Overshadowed by the NY Fracking Ban, LIPA Rejects Offshore Wind Farm

Long Island Power Authority voted yesterday to approve renewable energy projects that will provide less than half of the renewable energy resources pledged by the Governor in his LIPA reform legislation. The LIPA board vote included rejection of an offshore wind farm project that would have been the state’s first offshore wind project.

At a meeting at LIPA headquarters on Wednesday, December 17, 2014, LIPA trustees voted to authorize officials to pursue 11 solar arrays in Suffolk County to expand its renewable-energy sources by 2016, and voted to reject an offshore wind farm because of its cost. The solar arrays will be on large parcels in Calverton, Manorville, East Shoreham, Medford, Yaphank and Kings Park.

Although LIPA had previously expressed plans to add 280 megawatts of renewable energy, the approved solar arrays will add up to 122 megawatts of renewable energy for Long Island. Rather than approving projects that would provide the additional 160 megawatts of renewable energy, the board approved another request for proposals for the remaining 160 megawatts. According to Sierra Club, the RFP process likely won’t be complete for another 18 months.

You can read more about the proposed DeepWater Wind project in a post by Touro Law student Alyse Delle Fave and at DeepWater Wind LLC’s website. Alyse is a Student Fellow at Touro Law’s Land Use & Sustainable Development Law Institute, working on the Institute’s model wind energy ordinance project, a joint initiative of the Institute and the New York State Energy Research and Development Authority.

Wind energy is a critical component of New York’s plan to create a resilient power grid and mitigate the devastating effects of climate change locally and globally. Discussing the joint Touro Law-NYSERDA wind energy ordinance project, John B. Rhodes, President and CEO, NYSERDA, observed that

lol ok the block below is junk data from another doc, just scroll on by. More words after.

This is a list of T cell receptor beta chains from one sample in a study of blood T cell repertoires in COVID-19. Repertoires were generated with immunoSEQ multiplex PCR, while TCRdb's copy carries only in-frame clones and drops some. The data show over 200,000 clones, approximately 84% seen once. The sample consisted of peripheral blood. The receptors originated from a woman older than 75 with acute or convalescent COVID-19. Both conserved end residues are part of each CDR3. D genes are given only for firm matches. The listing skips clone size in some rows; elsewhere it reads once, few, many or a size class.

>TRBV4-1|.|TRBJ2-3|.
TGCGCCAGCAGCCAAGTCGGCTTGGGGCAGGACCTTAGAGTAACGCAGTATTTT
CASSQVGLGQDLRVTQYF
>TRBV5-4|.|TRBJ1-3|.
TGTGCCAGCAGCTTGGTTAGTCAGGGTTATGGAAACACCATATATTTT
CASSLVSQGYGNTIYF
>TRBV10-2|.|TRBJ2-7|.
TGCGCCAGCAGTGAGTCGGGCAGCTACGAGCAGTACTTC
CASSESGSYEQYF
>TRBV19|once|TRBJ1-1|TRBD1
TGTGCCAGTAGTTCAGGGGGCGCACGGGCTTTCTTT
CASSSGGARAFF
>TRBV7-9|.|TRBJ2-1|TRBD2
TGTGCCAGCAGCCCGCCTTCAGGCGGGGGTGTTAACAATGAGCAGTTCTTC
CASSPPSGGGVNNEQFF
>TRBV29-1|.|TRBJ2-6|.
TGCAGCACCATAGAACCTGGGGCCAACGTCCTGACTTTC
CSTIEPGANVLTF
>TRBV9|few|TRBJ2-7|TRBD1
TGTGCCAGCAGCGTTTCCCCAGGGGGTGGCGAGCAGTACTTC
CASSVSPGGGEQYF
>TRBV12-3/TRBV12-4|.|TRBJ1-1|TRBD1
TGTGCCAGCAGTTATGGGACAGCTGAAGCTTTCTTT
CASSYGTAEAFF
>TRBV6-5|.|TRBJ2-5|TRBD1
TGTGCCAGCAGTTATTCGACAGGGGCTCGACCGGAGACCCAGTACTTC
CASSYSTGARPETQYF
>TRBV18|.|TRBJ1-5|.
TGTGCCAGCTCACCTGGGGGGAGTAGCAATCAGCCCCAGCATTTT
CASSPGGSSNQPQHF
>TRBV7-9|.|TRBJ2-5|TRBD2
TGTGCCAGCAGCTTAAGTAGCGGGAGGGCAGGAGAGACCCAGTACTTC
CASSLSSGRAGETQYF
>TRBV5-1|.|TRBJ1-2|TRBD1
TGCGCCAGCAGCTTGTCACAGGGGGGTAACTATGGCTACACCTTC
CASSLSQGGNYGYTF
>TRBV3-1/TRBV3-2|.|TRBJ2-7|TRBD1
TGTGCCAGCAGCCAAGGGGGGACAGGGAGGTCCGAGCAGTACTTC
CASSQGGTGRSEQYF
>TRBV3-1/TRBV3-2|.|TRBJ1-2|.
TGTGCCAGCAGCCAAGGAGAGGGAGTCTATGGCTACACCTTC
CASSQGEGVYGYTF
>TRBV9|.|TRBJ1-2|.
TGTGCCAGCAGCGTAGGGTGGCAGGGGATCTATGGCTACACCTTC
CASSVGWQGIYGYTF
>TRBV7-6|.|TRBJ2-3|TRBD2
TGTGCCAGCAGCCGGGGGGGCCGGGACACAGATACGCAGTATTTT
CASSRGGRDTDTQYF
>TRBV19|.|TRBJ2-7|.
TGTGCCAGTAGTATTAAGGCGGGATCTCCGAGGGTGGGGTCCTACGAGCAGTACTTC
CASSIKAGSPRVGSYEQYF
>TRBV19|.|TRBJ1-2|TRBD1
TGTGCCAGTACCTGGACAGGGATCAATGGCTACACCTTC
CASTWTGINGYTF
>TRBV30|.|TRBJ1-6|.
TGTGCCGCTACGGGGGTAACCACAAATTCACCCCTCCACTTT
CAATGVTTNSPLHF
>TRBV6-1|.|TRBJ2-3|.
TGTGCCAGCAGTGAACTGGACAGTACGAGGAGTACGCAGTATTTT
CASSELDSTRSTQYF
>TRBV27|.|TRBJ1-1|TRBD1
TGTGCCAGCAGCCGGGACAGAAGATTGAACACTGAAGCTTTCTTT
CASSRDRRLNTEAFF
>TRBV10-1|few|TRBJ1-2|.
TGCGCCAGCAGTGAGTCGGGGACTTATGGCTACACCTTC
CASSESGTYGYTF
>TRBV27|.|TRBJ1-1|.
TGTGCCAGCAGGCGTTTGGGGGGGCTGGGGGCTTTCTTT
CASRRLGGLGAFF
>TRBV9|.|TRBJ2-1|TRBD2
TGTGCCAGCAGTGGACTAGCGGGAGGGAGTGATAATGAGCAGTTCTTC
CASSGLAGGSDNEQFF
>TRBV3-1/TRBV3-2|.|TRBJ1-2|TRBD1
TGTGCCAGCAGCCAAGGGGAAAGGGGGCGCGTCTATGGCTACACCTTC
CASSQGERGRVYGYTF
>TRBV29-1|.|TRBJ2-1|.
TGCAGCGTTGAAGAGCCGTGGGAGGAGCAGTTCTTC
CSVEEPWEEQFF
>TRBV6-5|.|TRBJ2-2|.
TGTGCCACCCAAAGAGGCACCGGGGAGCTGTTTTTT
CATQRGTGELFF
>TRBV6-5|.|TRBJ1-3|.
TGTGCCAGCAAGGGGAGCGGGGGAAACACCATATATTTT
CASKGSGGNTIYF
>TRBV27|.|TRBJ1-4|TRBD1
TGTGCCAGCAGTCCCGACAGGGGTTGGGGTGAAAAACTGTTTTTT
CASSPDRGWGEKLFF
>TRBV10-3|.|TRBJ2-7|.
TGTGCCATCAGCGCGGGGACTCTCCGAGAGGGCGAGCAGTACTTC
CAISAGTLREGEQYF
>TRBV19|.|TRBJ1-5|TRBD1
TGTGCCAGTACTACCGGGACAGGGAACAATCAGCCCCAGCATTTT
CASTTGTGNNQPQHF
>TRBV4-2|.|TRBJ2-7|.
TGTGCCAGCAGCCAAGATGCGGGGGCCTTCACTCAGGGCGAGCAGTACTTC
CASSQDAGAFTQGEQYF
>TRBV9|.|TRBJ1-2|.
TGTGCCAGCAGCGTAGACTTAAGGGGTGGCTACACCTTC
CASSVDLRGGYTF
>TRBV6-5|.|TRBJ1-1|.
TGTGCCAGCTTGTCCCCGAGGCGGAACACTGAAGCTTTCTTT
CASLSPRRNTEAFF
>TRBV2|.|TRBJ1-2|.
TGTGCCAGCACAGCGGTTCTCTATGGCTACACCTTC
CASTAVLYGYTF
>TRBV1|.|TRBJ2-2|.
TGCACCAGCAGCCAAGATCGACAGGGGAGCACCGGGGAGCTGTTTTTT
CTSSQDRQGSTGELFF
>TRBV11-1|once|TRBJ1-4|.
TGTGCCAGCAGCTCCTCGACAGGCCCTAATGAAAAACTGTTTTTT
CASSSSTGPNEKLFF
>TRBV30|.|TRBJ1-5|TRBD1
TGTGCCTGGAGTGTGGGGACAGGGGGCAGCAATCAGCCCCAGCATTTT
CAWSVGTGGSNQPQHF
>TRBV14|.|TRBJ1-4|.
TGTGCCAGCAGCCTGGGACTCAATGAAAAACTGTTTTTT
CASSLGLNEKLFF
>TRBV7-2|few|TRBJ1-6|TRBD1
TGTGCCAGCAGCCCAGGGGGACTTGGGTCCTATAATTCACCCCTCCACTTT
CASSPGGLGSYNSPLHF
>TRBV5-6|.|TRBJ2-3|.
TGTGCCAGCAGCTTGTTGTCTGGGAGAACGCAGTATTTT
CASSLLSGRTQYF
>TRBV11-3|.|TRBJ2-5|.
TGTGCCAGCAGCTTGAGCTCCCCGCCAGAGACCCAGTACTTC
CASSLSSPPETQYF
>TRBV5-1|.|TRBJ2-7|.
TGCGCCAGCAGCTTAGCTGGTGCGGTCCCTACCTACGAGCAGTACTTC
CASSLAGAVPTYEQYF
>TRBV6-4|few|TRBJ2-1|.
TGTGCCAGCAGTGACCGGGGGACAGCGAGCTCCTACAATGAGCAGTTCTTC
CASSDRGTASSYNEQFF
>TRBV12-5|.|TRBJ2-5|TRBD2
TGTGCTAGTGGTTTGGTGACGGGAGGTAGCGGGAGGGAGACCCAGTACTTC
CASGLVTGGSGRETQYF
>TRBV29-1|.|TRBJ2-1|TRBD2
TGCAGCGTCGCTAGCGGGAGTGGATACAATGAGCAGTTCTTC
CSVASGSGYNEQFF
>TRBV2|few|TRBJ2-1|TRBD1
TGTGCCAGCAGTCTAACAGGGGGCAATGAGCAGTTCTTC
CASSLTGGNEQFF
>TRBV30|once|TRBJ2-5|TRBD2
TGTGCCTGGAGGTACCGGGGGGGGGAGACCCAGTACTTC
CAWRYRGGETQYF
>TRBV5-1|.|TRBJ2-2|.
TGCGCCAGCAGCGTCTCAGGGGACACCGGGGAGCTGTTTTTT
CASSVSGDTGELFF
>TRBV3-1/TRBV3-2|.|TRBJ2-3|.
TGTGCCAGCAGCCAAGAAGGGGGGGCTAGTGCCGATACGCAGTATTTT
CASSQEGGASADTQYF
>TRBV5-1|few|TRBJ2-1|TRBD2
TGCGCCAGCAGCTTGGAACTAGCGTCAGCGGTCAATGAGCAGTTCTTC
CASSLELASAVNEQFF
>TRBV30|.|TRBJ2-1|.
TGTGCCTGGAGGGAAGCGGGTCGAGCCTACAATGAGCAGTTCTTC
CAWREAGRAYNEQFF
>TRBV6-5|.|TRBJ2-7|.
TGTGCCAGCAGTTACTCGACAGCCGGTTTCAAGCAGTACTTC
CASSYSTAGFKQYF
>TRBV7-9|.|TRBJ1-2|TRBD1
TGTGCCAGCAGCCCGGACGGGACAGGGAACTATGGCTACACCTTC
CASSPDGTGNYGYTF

Governor Cuomo has called for improving energy delivery in New York State by creating a more resilient and flexible power grid, giving ratepayers greater control over their energy use and making energy more affordable.

NYSERDA has helped fund more than 200 small- and medium-size wind turbines around New York, most in upstate, rural areas. An additional 37 turbines, funded by LIPA, have been installed on Long Island. Turbines have been installed at farms, houses, businesses, municipalities, schools and other sites.

joint statement of clean-energy advocacy groups Alliance for Clean Energy New York, Citizens Campaign for the Environment, Environment New York, Environmental Advocates of New York, Natural Resources Defense Council, National Wildlife Federation, New York League of Conservation Voters, North Fork Environmental Council, NYPIRG, Oceana, Renewable Energy Long Island, Sierra Club, and Working Families Party expressed disappointment in LIPA’s vote, predicting that New York “will continue to fall behind as other states embrace the economic and public health benefits of investing in offshore wind. In the wake of Hurricane Sandy, Long Island knows first-hand that we need a serious commitment—not a half effort—to combatting climate change.” The groups applaud the creation of more solar energy business opportunities for Long Island, but lament that “it’s not enough to meet even half of the promised goal, and at the same time, the Governor missed a critical­­­­ opportunity to build a thriving new offshore wind industry in New York.”

For related local news, read the Newsday article here and the 27East.com article here.

Posted by Professor Sarah J. Adams-Schoen, Director of Touro Law’s Land Use & Sustainable Development Law Institute. You can contact Professor Adams-Schoen by email or phone (sadams-schoen@tourolaw.edu, (631)761-7137). 

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